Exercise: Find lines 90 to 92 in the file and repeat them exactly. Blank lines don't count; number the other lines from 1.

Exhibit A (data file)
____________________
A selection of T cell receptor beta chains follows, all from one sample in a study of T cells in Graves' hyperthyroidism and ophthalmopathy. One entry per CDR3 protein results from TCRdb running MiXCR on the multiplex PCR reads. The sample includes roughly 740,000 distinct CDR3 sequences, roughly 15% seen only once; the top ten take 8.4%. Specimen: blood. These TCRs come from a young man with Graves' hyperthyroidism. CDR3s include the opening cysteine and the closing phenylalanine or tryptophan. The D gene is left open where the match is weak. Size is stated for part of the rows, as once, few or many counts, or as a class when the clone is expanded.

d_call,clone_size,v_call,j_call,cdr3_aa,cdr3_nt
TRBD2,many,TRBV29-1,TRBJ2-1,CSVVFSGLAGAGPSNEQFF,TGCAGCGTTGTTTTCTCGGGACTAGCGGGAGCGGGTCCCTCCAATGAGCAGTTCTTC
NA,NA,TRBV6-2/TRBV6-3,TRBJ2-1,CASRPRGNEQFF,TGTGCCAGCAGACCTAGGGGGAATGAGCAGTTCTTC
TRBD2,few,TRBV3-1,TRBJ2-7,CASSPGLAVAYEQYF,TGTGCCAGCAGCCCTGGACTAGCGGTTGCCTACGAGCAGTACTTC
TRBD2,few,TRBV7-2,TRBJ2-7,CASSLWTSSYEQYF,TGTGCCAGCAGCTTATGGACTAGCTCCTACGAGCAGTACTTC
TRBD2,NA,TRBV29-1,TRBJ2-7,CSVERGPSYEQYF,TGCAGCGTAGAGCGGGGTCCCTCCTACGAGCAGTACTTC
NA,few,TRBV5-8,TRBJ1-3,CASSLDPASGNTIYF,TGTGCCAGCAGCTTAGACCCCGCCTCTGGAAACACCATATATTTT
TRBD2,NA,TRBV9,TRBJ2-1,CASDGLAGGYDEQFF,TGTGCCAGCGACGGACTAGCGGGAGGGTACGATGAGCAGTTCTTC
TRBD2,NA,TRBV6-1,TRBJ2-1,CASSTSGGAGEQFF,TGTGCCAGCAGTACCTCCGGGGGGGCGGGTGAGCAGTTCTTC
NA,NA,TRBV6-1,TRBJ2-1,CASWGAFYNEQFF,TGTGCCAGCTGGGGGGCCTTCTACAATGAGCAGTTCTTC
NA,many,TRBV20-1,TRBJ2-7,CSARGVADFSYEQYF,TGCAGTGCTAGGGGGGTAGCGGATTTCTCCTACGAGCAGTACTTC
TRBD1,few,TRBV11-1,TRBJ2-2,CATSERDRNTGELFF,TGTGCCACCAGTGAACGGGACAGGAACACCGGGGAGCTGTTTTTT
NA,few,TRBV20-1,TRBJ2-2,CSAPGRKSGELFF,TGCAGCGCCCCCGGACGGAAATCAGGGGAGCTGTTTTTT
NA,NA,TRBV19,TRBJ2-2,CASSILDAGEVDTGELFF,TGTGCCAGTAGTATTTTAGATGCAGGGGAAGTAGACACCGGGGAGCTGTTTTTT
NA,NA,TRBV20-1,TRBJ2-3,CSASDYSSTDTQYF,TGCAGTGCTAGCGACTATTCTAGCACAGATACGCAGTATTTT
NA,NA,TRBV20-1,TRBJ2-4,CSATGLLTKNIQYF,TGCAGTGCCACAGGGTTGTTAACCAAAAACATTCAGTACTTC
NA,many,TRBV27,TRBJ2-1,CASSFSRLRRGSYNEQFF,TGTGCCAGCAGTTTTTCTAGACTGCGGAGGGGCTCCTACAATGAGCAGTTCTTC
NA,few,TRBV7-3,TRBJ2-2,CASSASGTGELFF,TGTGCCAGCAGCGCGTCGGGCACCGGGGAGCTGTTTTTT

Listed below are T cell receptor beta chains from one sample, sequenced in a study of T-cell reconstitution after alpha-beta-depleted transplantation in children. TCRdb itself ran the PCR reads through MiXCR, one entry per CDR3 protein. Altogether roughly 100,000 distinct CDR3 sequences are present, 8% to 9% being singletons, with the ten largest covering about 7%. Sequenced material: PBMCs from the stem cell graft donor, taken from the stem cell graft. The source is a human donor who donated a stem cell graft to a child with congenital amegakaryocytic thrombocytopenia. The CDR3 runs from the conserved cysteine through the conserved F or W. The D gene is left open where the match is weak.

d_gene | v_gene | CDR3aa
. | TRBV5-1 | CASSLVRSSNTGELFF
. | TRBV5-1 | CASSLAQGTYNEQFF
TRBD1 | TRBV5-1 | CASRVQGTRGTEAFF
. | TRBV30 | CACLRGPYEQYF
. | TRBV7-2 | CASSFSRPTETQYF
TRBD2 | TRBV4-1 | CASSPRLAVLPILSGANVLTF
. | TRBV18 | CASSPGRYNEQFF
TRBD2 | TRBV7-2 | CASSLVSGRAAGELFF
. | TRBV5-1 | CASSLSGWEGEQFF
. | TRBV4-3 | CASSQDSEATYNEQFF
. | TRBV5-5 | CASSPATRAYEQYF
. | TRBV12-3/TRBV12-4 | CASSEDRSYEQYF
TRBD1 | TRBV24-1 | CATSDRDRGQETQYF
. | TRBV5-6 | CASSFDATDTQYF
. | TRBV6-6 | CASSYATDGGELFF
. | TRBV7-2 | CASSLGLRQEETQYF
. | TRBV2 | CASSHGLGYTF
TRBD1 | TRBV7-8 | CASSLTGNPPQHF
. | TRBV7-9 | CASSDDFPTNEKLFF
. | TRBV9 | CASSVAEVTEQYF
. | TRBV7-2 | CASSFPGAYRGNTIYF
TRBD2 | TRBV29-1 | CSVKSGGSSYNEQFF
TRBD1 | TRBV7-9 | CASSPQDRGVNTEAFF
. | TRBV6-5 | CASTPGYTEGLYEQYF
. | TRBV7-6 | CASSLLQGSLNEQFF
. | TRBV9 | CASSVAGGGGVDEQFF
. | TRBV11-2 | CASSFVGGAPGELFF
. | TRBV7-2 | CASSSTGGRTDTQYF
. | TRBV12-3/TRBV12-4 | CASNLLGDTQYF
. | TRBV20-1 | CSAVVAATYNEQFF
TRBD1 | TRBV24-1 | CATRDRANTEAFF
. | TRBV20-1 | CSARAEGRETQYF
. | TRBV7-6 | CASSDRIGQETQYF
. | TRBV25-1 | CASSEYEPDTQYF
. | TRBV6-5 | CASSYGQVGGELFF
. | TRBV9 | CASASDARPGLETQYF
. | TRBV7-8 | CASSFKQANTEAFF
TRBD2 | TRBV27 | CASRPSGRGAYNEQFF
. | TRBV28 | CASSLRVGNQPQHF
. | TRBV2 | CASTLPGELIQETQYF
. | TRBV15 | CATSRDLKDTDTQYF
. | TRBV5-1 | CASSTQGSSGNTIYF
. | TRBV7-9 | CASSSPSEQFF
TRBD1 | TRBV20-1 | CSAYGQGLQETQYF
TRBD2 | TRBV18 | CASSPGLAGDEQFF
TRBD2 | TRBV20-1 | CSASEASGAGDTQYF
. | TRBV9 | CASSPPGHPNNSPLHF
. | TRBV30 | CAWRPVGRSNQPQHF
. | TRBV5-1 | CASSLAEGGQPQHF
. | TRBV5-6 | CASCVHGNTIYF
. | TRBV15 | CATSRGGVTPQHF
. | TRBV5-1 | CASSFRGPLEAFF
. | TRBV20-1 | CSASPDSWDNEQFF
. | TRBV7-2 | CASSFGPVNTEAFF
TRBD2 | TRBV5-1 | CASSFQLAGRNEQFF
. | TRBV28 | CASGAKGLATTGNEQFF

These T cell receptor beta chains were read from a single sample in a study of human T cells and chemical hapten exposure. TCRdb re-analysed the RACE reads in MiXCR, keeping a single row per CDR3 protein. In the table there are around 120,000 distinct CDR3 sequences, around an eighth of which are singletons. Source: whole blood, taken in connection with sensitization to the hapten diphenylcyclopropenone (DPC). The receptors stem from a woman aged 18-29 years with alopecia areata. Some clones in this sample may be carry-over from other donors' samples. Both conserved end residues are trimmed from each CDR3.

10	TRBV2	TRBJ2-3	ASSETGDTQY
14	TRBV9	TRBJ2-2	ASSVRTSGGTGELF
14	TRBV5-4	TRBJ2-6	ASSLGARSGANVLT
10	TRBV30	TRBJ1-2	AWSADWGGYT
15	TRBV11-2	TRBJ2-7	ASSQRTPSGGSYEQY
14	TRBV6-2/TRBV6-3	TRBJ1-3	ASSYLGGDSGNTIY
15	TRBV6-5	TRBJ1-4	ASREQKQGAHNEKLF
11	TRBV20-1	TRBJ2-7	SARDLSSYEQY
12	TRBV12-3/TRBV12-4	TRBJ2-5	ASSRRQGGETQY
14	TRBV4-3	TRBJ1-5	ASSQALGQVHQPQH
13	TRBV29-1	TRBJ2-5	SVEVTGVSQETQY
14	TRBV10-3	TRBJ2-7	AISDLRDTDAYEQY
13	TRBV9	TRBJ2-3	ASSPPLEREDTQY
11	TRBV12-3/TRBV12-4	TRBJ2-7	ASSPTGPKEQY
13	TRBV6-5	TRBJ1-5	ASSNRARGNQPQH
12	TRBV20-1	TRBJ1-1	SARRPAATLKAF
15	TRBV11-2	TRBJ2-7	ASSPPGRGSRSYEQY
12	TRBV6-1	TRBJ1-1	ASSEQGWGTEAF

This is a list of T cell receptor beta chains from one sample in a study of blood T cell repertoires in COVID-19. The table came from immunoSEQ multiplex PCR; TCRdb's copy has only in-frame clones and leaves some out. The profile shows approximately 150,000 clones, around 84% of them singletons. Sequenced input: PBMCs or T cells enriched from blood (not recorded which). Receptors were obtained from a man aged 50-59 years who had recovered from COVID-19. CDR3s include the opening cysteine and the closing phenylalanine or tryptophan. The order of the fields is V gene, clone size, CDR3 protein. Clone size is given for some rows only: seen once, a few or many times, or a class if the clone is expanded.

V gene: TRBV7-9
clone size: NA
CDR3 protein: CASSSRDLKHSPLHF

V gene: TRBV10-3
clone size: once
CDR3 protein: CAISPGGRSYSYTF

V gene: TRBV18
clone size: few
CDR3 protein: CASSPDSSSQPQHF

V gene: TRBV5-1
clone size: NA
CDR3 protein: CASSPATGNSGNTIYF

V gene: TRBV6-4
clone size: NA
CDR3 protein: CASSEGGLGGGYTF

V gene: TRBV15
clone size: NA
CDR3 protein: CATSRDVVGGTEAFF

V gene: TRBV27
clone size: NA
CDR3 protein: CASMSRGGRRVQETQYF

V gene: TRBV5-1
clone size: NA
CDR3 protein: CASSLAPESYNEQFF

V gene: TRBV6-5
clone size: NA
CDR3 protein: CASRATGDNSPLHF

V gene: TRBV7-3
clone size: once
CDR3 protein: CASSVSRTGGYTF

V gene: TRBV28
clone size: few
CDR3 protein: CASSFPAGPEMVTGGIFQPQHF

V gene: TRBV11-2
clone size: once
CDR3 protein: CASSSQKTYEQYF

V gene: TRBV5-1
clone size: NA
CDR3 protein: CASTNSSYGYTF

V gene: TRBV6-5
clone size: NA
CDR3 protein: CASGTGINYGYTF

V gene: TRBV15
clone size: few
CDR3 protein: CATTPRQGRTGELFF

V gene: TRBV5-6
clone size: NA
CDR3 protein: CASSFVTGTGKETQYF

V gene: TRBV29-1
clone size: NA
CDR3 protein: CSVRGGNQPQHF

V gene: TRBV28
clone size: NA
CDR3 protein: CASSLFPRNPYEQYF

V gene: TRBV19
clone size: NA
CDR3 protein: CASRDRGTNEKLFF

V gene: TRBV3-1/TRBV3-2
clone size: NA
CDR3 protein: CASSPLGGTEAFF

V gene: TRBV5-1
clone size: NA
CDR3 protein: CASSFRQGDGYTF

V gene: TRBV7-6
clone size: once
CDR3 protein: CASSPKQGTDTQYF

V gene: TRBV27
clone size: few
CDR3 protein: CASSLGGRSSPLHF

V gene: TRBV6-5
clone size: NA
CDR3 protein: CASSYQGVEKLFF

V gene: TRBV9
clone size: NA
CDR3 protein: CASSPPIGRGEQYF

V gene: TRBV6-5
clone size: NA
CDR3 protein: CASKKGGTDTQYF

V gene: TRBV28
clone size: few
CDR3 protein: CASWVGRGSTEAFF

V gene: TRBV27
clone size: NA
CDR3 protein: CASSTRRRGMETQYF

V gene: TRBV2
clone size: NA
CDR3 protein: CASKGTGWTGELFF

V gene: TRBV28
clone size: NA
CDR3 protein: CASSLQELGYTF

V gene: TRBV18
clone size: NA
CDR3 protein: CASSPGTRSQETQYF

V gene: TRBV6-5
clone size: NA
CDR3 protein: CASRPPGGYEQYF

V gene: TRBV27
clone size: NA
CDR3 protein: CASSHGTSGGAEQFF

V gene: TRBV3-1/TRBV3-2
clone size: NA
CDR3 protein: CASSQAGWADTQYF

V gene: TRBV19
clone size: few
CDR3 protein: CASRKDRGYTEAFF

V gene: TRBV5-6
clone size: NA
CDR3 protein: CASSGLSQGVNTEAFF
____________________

14	TRBV10-3	TRBJ2-7	AISDLRDTDAYEQY
13	TRBV9	TRBJ2-3	ASSPPLEREDTQY
11	TRBV12-3/TRBV12-4	TRBJ2-7	ASSPTGPKEQY